Looking through the glass onion

Peeling back the layers of Rian Johnson’s ‘Glass Onion.’


Graphic by Tiger Times staff.

Peeling back the layers of Rian Johnson’s ‘Glass Onion.’

Kindell Readus is a junior and a reporter for the Fishers Tiger Times. Their views do not necessarily reflect those of the newspaper.

   The story of a murder, a will, a tangled web of clues and red herrings; ‘Knives Out’ the critically acclaimed film featuring a star-studded cast including Daniel Craig and Jamie Lee Curtis is one of the latest examples of film noir and it is finally getting its long-awaited sequel on Nov. 23, 2022. 

   Film noir is a style or genre of film used to classify those classic pessimistic and fatalistic whodunit detective films and thrillers that have become utterly ingrained into American culture and media. Though the way in which we apply the term has shifted slightly, going from specifically referring to films produced in 1944-1954 to almost all films reminiscent of themes presented by films like these. 

   Director Rian Johnson uses humor, blocking, set design and of course, the trademark pessimistic fatalism to make a stand-apart film perfectly reflecting the heart of the film noir style. Something that is sure to be brought into his next film release, the ‘Knives Out’ sequel, Glass Onion ( a name shared with a Beatles song used to highlight looking for hidden meanings) Once again taring Daniel Craig as the renowned southern detective Benoit Blanc, the movie will unravel a brand new mystery while also giving a closer look at who Blanc really is including his yet to be revealed queer relationship, something rather new and unseen so far in a genre like this one.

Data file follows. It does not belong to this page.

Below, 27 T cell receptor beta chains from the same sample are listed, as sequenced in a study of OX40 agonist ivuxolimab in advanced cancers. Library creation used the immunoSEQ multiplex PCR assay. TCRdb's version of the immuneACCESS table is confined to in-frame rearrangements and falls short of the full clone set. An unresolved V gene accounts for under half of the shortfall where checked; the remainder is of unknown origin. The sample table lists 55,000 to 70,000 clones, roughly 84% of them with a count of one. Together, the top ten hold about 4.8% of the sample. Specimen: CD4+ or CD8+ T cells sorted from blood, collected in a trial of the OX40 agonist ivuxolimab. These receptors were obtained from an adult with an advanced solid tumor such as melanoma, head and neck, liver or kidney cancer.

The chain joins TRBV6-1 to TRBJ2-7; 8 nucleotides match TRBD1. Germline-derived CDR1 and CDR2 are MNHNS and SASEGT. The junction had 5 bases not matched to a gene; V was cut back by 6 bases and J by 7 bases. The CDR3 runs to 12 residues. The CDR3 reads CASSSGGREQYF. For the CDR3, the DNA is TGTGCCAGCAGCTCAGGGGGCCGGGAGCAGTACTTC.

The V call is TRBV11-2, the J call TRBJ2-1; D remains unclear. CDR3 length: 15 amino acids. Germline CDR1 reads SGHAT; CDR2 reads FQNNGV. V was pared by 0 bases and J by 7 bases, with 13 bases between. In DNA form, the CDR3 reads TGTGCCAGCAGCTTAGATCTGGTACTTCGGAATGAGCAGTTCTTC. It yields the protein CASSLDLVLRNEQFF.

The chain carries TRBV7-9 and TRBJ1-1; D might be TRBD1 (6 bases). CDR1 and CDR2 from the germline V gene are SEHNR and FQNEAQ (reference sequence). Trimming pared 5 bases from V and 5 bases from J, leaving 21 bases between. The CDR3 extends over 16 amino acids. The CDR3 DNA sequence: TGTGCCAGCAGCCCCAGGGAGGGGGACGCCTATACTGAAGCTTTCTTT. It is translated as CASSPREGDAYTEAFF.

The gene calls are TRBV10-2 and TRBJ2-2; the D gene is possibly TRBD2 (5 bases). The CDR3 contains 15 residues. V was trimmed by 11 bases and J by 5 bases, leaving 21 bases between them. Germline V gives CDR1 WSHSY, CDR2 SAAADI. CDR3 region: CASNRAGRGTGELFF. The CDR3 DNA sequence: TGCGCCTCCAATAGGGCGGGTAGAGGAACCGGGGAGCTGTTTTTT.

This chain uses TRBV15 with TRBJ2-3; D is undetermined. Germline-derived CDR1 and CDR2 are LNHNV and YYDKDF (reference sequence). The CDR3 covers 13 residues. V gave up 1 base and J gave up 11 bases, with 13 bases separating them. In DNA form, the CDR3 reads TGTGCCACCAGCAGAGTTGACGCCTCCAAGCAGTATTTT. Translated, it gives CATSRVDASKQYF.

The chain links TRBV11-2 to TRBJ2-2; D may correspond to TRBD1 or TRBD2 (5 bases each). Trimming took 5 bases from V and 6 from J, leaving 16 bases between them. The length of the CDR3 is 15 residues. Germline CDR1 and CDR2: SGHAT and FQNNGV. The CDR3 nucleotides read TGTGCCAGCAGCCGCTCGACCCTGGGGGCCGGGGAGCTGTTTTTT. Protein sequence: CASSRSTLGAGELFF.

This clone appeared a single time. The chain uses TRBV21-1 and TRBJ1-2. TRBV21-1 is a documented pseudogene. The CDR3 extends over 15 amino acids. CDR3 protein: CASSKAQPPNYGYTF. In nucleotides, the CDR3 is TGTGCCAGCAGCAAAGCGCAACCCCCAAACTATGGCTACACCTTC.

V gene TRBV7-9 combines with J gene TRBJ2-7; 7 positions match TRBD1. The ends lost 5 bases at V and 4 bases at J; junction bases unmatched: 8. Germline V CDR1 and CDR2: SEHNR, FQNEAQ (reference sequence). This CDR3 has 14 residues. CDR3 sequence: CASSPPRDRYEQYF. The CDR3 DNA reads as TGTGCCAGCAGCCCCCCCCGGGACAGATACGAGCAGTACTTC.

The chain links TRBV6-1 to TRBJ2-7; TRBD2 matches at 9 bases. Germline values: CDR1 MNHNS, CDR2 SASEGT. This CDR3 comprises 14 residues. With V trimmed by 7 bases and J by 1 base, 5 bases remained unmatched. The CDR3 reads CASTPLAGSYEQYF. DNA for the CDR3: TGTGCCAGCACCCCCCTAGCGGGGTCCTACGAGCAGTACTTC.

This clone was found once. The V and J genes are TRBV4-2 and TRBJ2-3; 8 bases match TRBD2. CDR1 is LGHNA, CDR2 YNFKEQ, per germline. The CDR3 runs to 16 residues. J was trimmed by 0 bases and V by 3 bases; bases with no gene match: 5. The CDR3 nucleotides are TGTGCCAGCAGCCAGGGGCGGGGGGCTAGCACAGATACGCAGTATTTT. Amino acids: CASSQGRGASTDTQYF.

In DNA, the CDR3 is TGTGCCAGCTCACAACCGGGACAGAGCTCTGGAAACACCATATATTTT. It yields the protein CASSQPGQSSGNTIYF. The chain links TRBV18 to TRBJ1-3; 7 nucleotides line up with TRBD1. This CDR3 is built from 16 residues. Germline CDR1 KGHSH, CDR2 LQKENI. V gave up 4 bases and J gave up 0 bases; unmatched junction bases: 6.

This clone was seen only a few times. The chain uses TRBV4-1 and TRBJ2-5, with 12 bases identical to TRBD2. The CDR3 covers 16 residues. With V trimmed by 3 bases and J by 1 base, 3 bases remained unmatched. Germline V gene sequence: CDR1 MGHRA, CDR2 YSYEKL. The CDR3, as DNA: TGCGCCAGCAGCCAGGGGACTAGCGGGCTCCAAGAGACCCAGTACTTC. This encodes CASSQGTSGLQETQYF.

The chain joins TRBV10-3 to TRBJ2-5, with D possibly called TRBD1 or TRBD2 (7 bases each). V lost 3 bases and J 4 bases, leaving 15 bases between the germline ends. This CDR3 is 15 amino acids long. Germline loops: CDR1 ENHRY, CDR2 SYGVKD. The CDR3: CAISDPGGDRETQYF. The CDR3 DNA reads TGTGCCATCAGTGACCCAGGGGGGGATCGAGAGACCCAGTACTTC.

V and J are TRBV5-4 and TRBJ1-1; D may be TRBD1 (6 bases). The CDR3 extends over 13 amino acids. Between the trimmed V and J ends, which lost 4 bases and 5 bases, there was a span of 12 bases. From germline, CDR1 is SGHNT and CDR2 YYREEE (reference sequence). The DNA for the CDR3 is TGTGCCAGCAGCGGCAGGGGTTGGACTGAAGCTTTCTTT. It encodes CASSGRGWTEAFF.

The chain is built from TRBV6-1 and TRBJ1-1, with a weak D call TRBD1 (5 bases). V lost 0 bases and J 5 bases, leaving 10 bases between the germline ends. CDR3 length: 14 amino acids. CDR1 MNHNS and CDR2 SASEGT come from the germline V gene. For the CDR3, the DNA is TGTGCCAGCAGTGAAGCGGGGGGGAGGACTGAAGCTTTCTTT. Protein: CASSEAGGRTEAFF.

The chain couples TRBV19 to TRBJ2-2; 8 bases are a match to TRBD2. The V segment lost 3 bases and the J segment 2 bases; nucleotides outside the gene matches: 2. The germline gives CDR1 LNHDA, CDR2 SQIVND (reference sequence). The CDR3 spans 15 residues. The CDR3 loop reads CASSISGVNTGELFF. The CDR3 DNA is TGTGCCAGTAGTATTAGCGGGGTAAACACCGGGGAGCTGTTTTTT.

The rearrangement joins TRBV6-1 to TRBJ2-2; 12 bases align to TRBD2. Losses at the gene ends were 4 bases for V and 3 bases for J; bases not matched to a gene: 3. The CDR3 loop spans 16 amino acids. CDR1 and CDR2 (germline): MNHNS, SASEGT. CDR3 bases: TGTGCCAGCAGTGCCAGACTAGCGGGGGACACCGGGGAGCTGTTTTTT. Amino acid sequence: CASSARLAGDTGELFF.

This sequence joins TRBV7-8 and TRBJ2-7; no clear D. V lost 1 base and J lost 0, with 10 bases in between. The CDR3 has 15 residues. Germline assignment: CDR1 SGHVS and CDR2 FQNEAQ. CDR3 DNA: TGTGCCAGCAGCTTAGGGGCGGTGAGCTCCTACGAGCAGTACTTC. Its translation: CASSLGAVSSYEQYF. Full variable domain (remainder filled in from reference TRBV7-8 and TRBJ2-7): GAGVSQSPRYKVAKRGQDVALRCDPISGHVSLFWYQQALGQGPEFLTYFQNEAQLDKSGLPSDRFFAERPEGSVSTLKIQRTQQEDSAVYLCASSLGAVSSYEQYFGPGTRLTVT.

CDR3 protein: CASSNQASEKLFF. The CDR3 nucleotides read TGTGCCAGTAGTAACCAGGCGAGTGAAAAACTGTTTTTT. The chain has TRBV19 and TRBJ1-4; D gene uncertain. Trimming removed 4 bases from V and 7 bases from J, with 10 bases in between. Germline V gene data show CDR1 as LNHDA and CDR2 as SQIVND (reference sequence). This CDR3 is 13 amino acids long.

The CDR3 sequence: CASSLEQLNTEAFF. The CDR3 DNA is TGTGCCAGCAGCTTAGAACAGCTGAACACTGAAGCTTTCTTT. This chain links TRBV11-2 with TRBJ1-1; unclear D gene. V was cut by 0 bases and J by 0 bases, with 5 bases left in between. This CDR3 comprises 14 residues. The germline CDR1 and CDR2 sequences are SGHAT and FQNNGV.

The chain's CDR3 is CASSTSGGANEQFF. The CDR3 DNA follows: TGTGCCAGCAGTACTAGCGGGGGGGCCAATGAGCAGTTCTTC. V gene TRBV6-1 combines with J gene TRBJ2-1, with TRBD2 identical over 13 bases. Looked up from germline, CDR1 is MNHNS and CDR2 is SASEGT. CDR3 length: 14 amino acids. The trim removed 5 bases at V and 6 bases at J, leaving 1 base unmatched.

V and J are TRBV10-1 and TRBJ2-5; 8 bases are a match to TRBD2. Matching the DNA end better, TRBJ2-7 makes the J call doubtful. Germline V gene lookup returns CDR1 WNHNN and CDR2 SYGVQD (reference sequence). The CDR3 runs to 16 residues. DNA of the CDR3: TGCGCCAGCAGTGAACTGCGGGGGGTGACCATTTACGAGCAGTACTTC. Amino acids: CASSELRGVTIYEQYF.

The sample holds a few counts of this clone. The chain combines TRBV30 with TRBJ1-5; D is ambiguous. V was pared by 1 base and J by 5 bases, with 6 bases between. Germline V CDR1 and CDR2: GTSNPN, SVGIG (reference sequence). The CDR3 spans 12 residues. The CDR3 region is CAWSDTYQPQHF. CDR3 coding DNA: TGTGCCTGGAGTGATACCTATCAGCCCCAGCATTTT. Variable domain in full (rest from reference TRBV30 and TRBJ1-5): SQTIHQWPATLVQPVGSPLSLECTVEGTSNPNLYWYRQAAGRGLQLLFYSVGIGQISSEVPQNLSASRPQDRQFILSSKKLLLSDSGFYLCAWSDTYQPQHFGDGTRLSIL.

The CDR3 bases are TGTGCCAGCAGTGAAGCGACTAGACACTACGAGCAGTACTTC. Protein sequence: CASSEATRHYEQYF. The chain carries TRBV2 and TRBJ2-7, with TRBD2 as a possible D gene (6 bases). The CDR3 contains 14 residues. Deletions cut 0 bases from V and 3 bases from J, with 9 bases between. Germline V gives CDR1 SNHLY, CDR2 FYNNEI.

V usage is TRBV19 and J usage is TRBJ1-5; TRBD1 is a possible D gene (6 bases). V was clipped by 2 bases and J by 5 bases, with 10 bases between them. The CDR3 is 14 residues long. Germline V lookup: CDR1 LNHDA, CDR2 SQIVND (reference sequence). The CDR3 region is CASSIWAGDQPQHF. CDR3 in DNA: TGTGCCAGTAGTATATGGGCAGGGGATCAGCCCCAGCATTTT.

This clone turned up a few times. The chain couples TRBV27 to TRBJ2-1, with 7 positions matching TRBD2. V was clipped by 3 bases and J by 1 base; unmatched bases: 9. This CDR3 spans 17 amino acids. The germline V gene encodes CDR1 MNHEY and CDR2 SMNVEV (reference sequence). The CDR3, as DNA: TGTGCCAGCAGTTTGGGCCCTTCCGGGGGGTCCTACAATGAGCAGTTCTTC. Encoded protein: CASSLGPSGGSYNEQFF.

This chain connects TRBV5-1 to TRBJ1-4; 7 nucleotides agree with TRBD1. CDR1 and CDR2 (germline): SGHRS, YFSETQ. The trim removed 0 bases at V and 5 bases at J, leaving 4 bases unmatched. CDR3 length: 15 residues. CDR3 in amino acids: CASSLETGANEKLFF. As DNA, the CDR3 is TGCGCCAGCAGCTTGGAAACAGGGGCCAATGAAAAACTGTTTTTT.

Under the direction of Johnson and his crew audiences can expect to see expressive and captivating camera, lighting and editing work used in a unique unison that creates a spellbinding story just as was done with the first film 

   These techniques while they often go unnoticed play an astoundingly important role when it comes to filmmaking. Lighting, camera work and editing almost create a story of their own giving subconscious clues as to the character’s motives and the most important thing of all, whodunit. Techniques like these add nuances and deeper meanings by layering story atop of story allowing them to build off of each other. ‘Knives Out’ makes use of this through flashbacks, showing how they are used to connect the pieces of the puzzle right before the eyes of viewers, each one playing the same scene from a new and different perspective reliant on varying characters. 

   Glass Onion is attempting to breathe new life into a genre of the past. Its director’s use of technique, set design and character building will allow them to accomplish this massive undertaking of paying respect to the past while still adapting to a modern setting.